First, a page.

Two men standing in front of a sign that says mongomery hall.
MSU Disability Resource Center Associate Director Micah White, left, and Director Chris Dallager stand outside of Montgomery Hall, where the DRC is located. The DRC supports approximately 2,000 Bulldog students who have a wide range of disabilities, from chronic health conditions to cognitive issues.

‘Give it their all’

Located in Montgomery Hall, the DRC serves as the coordinating body for all disability-related services and accommodations approved for Mississippi State students. These assistances depend on the specific needs of the student and can range from extended test-taking times in distraction-reduced environments to housing accommodations and assistive technologies, including screen-reader software and Braille services.

Currently, the office supports almost 2,000 students, most of which have disabilities “that aren’t apparent to others,” said Chris Dallager, director of the Disability Resource Center. He said these range from chronic health conditions to cognitive issues.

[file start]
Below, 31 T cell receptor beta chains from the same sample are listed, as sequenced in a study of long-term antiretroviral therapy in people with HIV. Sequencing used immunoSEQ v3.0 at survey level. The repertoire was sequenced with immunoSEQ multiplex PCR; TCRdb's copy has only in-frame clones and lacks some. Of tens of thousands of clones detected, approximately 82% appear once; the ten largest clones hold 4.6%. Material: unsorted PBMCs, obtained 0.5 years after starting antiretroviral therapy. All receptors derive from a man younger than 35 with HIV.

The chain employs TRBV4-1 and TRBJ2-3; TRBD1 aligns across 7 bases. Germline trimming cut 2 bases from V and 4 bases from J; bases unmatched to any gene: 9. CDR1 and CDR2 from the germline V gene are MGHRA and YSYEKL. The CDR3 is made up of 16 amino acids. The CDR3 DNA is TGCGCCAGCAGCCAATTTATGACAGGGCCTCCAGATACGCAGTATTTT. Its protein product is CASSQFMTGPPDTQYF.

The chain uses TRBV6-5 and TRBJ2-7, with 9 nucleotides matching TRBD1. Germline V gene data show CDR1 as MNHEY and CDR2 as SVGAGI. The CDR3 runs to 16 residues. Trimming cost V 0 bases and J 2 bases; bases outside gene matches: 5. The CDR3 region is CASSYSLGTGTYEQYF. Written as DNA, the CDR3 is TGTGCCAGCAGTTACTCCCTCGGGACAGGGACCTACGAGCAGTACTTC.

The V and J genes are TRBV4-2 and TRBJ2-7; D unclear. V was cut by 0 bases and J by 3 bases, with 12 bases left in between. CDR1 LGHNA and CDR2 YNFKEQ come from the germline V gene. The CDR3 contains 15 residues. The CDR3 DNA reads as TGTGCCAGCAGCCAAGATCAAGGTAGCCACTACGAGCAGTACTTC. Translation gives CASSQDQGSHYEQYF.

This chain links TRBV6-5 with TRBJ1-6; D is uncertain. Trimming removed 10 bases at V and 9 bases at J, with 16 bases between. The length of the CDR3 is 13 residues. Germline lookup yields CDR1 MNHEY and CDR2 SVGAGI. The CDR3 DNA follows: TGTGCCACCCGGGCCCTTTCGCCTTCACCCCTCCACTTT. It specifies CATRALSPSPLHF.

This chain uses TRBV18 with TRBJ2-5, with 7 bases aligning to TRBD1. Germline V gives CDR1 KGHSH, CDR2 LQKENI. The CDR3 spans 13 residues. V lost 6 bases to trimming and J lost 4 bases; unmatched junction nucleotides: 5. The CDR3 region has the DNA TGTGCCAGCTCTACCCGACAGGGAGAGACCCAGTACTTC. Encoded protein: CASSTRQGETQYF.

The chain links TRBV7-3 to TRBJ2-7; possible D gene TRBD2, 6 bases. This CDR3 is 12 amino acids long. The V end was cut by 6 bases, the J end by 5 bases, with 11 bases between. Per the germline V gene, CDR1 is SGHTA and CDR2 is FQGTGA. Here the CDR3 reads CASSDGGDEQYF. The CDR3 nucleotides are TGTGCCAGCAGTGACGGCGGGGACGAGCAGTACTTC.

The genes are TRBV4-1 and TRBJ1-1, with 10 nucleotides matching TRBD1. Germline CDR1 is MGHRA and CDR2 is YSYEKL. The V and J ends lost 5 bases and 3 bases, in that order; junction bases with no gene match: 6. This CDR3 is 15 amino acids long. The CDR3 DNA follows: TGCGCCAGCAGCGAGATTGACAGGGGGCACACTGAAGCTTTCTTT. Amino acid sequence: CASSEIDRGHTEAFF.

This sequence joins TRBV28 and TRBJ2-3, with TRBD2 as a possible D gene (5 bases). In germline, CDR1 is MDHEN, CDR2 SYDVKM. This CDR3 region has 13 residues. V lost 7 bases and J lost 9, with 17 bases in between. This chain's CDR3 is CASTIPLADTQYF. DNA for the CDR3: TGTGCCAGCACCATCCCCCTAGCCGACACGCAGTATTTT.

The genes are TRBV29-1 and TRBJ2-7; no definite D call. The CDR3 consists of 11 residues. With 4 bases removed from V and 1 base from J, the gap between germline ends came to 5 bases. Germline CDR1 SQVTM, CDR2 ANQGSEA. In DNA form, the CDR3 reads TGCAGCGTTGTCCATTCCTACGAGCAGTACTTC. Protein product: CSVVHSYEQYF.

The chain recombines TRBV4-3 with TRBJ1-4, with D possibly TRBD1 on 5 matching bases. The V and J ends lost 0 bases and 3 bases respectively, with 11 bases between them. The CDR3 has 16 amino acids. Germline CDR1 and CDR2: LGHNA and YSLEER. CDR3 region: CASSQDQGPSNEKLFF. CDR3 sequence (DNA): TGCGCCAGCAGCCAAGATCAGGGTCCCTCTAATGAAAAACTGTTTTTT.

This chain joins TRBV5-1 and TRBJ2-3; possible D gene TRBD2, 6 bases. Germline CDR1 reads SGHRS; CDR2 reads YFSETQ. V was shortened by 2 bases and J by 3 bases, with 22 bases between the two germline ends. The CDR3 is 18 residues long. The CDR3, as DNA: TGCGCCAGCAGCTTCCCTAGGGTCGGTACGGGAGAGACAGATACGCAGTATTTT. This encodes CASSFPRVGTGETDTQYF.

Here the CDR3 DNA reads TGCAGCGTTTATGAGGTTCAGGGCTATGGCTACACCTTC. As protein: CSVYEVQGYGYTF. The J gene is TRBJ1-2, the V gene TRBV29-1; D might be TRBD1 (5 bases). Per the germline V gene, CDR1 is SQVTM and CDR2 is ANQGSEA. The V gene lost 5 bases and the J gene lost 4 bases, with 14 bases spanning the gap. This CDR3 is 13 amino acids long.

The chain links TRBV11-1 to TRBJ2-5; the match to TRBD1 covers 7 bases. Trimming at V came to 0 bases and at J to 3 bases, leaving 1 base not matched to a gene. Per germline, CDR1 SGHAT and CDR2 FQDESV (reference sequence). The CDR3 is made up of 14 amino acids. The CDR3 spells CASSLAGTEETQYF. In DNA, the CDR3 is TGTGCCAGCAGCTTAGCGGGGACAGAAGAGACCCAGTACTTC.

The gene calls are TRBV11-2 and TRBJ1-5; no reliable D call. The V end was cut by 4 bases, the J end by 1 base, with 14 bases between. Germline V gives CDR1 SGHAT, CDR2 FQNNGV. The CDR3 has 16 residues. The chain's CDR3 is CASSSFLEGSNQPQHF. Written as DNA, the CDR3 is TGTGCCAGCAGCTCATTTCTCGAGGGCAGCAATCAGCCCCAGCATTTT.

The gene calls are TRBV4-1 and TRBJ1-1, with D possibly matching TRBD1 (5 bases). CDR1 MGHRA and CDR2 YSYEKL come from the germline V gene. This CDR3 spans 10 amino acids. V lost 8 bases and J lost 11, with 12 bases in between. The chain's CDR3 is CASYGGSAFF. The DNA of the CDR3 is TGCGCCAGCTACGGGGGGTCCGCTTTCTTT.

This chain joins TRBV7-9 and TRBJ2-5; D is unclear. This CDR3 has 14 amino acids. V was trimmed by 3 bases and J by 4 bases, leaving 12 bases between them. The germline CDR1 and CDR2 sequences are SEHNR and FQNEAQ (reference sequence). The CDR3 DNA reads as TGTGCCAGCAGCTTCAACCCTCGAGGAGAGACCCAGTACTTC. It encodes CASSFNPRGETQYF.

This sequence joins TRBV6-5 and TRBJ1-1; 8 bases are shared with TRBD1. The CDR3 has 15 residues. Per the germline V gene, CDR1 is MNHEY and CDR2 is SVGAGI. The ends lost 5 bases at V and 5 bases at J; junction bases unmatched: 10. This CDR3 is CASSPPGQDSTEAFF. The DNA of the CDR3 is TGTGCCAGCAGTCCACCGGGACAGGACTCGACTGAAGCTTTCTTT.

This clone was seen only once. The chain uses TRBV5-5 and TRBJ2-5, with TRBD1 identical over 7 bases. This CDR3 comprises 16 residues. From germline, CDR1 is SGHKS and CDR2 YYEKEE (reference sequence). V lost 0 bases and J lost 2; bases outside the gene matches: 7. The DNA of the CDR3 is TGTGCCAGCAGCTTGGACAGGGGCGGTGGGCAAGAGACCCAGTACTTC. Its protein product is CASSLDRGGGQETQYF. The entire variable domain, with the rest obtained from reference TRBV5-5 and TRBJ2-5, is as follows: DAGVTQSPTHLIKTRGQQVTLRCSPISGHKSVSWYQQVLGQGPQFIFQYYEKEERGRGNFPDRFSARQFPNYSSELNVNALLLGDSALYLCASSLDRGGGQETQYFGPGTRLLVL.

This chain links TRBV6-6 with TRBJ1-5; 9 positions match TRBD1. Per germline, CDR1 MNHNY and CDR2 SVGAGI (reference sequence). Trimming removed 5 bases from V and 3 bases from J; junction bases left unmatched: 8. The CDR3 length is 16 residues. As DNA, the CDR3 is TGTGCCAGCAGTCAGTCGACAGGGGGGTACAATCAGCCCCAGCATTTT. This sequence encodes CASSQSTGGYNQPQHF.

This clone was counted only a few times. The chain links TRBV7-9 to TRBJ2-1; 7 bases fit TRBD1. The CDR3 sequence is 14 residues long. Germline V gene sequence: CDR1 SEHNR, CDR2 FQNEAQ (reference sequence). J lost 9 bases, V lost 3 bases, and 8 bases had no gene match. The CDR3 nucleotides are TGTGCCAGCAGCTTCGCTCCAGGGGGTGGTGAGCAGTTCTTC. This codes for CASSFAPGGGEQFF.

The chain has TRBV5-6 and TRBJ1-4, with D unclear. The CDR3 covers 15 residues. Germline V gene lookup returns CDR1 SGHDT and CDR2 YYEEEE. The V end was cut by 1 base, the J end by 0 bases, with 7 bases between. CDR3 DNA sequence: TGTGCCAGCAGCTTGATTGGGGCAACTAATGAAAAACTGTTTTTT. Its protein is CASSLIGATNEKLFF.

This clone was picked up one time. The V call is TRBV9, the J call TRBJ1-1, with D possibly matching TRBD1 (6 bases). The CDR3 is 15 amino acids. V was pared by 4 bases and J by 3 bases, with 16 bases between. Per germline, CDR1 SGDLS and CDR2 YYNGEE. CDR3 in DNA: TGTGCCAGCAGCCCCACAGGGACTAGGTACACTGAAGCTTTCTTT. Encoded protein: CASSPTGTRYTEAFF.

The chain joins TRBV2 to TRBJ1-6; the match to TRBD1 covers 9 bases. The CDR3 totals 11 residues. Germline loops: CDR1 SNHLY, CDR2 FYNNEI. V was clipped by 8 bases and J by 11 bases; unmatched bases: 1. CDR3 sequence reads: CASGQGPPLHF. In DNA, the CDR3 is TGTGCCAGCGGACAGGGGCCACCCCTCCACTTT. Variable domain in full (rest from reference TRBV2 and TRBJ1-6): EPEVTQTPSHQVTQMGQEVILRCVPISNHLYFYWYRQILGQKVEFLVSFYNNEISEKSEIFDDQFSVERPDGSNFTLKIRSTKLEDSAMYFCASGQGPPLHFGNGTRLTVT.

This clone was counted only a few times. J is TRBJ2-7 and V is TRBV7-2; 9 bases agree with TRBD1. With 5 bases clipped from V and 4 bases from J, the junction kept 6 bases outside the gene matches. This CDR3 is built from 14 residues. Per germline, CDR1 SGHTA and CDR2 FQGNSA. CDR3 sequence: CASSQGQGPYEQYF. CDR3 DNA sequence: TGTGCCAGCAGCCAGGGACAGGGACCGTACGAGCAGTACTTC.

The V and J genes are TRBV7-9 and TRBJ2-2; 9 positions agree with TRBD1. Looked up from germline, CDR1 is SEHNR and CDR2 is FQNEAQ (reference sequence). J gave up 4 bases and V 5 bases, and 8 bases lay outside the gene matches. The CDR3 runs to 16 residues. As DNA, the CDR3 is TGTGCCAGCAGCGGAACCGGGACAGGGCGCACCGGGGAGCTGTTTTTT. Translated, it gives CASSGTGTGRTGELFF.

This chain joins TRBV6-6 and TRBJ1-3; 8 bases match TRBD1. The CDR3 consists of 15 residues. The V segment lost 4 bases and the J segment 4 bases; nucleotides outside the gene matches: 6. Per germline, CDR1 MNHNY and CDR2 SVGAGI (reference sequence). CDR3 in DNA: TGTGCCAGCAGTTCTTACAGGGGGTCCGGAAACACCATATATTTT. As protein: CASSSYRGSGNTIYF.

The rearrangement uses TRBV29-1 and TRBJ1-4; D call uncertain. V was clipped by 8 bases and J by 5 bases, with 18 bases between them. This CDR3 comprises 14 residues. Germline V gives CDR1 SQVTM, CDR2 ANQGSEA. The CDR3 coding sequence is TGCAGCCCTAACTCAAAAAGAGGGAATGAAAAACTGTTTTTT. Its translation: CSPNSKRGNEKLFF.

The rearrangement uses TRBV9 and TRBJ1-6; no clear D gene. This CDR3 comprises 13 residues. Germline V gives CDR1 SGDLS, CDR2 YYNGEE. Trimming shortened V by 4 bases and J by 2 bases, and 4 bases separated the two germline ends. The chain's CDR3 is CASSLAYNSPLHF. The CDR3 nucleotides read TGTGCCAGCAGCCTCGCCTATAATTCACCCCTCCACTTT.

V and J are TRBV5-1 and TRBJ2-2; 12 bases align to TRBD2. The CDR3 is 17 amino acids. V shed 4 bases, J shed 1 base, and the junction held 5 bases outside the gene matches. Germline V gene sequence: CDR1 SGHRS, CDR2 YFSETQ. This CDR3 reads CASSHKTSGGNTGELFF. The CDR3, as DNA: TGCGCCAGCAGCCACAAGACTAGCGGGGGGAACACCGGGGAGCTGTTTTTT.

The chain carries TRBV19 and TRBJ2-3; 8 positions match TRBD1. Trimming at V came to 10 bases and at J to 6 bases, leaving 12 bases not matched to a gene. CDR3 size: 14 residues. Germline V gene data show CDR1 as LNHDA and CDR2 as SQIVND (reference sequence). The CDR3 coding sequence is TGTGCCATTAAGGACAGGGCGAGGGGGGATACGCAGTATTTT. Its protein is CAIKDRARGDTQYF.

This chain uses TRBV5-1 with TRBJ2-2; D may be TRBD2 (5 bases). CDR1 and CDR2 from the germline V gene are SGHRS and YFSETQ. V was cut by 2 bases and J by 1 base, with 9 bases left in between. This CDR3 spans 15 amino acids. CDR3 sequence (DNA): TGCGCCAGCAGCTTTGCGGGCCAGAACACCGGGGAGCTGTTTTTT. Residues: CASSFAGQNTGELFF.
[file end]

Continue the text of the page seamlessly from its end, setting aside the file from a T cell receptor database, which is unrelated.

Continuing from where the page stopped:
“We sometimes think of people who have blindness or deafness, or people who use wheelchairs, but that’s only a small percentage of the total number of people that we work with,” he said. “Disability is maybe the most inclusive identity group there is, because everybody can be part of this group at some point in their lives. Some are born into it—a lifelong thing—and some are in and out of it. It’s quite varied and not limited to sex, race or gender.”

Because of the wide-ranging issues encountered by the DRC, staff members develop expertise in many different areas.

“Our staff take great pride in the work they do,” Dallager said. “They come in and give it their all every day. We have people developing programs specific to learning disabilities and specific mental health concerns across the spectrum of needs.

“I think what we’ll see in the coming years in terms of support will be really exciting,” he continued. “The range of support on campus beyond our own office is really helped by our allies within faculty and staff throughout campus. We have so many great allies here, and I’m really proud of them and our staff within the DRC.”

By Carl Smith, Photos by Grace Cockrell & Submitted

MSU offers numerous mental health services for students.